Photo of Tye Fortner playing pool by Alessandro Simonetti
I am writing in response to the very polarizing article “The Men Who Want AIDS—And How it Improved Their Lives.” The first natural response that most people may have to this story of men who seek out HIV to acquire housing and other entitlements is one of outrage. How could the system be built to let people take advantage of services designed to help people living with HIV? How could someone risk their lives to get housing and services? Is this con worth acquiring a potentially deadly, and at best, chronic infectious disease with potential significant complications?
As someone who has worked in the HIV/AIDS field for many years both clinically and embedded in one of the foremost AIDS service organizations in the country, this was not my response. My response was…we told you so. It is not the final product that is the problem…it is how people got there.
When we look at this story we should not look at the rare outcome of someone seeking disease to have a better life, but the complex and often times painful decisions made to survive. This article demands that we look at the root causes of this problem rather than the solution sought out by this small minority of disease-seekers. HIV prevention is not just about PrEP, condoms and behavioral interventions alone. It is about looking critically at the institutionalized homophobia, racism, poverty and sexism that may provide HIV a comfortable home to decimate a community. Like tuberculosis and other social infectious diseases, HIV is built to find the poorest and most marginalized individuals who may put themselves at risk to either numb their pain or make it through the day with food in their bellies and a roof over their heads.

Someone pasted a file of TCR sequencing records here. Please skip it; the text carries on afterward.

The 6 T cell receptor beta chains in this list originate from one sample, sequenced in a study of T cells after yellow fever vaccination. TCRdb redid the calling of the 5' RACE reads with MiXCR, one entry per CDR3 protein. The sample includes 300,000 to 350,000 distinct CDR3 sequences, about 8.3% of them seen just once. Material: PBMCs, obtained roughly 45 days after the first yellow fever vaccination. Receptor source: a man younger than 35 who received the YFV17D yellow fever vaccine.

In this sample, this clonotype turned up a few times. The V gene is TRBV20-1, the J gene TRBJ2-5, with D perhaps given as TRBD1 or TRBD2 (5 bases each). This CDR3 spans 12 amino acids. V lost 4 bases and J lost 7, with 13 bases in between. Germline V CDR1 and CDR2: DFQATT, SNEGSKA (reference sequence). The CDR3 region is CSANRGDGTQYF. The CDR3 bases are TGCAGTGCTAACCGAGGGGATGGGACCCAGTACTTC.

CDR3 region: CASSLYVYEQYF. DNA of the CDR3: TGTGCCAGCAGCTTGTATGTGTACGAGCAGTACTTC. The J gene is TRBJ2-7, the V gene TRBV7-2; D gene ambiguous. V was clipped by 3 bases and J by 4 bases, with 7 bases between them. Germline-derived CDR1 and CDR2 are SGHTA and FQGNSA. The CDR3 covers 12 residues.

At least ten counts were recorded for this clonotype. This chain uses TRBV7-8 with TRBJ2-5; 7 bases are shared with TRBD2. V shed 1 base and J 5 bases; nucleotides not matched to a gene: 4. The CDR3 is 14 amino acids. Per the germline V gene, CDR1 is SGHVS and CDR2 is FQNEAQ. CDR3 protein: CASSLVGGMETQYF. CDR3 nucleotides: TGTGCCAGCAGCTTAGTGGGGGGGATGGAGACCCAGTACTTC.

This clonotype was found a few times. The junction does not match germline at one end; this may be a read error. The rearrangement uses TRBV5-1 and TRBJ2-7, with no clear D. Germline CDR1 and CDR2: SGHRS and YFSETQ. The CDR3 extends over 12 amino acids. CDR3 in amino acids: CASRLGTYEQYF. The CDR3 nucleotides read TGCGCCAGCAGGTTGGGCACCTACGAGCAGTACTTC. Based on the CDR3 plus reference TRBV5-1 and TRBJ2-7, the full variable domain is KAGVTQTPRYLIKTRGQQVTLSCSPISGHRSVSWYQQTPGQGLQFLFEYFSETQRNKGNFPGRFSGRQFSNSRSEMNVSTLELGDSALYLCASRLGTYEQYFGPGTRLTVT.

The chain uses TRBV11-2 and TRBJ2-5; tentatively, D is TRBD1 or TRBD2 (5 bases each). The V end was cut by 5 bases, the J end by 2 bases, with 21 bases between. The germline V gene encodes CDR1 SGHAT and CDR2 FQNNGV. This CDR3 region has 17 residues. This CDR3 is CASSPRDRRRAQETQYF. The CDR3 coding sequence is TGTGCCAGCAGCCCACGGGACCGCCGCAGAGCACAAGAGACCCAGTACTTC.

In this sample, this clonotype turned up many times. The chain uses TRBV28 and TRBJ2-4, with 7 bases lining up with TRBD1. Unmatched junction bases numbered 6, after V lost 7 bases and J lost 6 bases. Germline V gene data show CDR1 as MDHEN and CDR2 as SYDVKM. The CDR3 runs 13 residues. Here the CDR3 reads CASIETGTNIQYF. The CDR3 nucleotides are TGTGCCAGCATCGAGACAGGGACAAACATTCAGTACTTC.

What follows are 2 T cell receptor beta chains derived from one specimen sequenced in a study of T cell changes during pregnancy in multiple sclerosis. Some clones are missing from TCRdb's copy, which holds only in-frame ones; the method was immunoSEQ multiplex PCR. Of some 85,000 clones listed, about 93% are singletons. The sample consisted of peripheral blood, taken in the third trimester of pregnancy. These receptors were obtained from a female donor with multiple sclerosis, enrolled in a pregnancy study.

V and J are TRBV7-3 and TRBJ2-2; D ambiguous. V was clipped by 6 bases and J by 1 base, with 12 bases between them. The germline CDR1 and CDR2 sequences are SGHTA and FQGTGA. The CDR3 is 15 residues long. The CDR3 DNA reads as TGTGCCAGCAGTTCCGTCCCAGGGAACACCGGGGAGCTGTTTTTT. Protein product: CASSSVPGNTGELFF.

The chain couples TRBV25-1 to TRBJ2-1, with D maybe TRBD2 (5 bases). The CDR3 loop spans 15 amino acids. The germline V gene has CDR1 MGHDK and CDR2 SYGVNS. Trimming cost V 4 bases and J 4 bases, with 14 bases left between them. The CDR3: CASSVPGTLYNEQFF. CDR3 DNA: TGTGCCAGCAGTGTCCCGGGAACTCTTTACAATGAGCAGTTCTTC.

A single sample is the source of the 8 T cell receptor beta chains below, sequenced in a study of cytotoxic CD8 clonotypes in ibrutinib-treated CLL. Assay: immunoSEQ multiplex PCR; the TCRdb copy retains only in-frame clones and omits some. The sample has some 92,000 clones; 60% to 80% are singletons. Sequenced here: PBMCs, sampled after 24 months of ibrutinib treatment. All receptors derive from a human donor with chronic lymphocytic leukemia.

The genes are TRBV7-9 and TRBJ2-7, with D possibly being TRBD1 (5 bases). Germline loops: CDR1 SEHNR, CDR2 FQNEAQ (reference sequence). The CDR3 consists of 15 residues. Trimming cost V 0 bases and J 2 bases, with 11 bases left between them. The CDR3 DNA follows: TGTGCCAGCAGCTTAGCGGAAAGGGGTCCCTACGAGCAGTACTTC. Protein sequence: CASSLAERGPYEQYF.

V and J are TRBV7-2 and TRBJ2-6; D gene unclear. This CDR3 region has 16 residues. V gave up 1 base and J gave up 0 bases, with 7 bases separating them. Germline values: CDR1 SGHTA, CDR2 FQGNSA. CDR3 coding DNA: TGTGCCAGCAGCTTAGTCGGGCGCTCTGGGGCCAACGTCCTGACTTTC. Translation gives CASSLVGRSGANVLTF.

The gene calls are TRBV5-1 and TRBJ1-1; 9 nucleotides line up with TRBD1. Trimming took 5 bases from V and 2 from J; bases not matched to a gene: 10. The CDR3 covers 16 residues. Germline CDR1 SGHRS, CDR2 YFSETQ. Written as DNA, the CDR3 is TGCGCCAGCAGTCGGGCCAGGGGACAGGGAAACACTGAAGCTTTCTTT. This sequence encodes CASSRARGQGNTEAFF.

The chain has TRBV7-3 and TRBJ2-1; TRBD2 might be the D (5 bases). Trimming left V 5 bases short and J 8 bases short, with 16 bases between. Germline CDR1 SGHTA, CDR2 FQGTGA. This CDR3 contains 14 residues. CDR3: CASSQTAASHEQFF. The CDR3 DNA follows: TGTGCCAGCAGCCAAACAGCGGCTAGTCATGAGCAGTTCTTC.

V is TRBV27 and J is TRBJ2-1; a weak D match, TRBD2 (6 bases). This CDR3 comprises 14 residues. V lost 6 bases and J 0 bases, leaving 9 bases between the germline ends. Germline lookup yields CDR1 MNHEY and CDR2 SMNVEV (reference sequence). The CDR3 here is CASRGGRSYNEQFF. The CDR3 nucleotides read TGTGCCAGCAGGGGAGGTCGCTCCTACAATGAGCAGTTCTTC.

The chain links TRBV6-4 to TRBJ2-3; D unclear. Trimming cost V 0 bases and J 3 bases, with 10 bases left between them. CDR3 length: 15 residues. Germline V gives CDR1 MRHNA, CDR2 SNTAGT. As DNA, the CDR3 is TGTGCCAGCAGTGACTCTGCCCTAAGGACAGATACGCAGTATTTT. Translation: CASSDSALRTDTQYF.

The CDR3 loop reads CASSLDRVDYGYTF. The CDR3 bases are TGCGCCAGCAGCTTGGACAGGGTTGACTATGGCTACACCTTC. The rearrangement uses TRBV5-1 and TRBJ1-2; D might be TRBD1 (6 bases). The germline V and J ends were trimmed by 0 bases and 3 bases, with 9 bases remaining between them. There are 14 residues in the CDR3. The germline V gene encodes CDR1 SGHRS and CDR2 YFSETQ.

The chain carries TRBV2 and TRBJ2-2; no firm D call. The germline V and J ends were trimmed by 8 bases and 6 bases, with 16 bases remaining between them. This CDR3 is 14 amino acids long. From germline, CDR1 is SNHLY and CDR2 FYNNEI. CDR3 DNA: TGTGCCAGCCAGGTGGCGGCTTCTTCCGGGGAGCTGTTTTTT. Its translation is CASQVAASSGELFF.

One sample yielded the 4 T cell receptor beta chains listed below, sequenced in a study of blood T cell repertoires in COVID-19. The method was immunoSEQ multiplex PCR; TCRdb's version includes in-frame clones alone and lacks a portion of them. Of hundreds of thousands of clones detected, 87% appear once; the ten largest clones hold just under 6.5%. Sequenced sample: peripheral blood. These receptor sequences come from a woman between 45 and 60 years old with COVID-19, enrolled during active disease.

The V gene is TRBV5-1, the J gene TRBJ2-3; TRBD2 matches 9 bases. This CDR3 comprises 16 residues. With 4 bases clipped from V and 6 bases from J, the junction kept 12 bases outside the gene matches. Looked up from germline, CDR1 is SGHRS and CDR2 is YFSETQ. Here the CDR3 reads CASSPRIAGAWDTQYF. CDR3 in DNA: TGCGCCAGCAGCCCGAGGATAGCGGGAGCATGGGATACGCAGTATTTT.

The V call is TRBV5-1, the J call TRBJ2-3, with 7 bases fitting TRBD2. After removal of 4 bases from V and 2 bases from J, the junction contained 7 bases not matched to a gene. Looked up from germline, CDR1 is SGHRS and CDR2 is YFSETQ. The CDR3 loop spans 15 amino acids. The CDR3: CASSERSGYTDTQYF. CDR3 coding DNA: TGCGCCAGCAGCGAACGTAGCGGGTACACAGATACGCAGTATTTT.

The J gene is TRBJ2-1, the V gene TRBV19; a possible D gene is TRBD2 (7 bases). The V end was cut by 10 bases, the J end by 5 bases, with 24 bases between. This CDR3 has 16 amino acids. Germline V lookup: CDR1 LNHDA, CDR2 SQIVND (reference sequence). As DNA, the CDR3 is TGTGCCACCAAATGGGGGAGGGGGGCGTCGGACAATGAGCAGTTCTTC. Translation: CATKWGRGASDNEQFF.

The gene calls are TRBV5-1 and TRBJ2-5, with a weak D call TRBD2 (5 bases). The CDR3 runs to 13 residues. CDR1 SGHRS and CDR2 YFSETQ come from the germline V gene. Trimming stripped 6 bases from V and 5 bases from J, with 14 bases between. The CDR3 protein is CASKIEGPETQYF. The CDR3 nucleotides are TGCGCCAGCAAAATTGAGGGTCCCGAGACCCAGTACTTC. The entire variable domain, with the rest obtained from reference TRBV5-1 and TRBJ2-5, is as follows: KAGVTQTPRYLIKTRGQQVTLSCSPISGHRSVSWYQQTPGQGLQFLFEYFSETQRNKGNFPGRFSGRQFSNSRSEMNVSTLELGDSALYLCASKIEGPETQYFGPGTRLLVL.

Let’s face it—this story is about the exception and not the rule.
This is not a common approach to a better life, but it highlights how we as a modern society need to eradicate the real plagues of stigma, homelessness and poverty that continue to fuel new HIV infections. Don’t stop providing people with HIV supportive services; rather look at how those services can be expanded to envelop the populations at risk.
Bean counters will say that this costs a lot for money. On the surface it may, yet when looked at as an intervention, preventing one HIV infection may save the system over $500,000 or more. I ask, 'Can we afford not to fix this?' Social justice is HIV prevention. You may judge the man chronicled in this story, you may judge the system. However, I say that we need to judge ourselves and our society. Let’s look at the root cause of this sad story and strategize as a community how we can fix it.
Demetre Daskalakis, MD
Member of the GMHC Board of Directors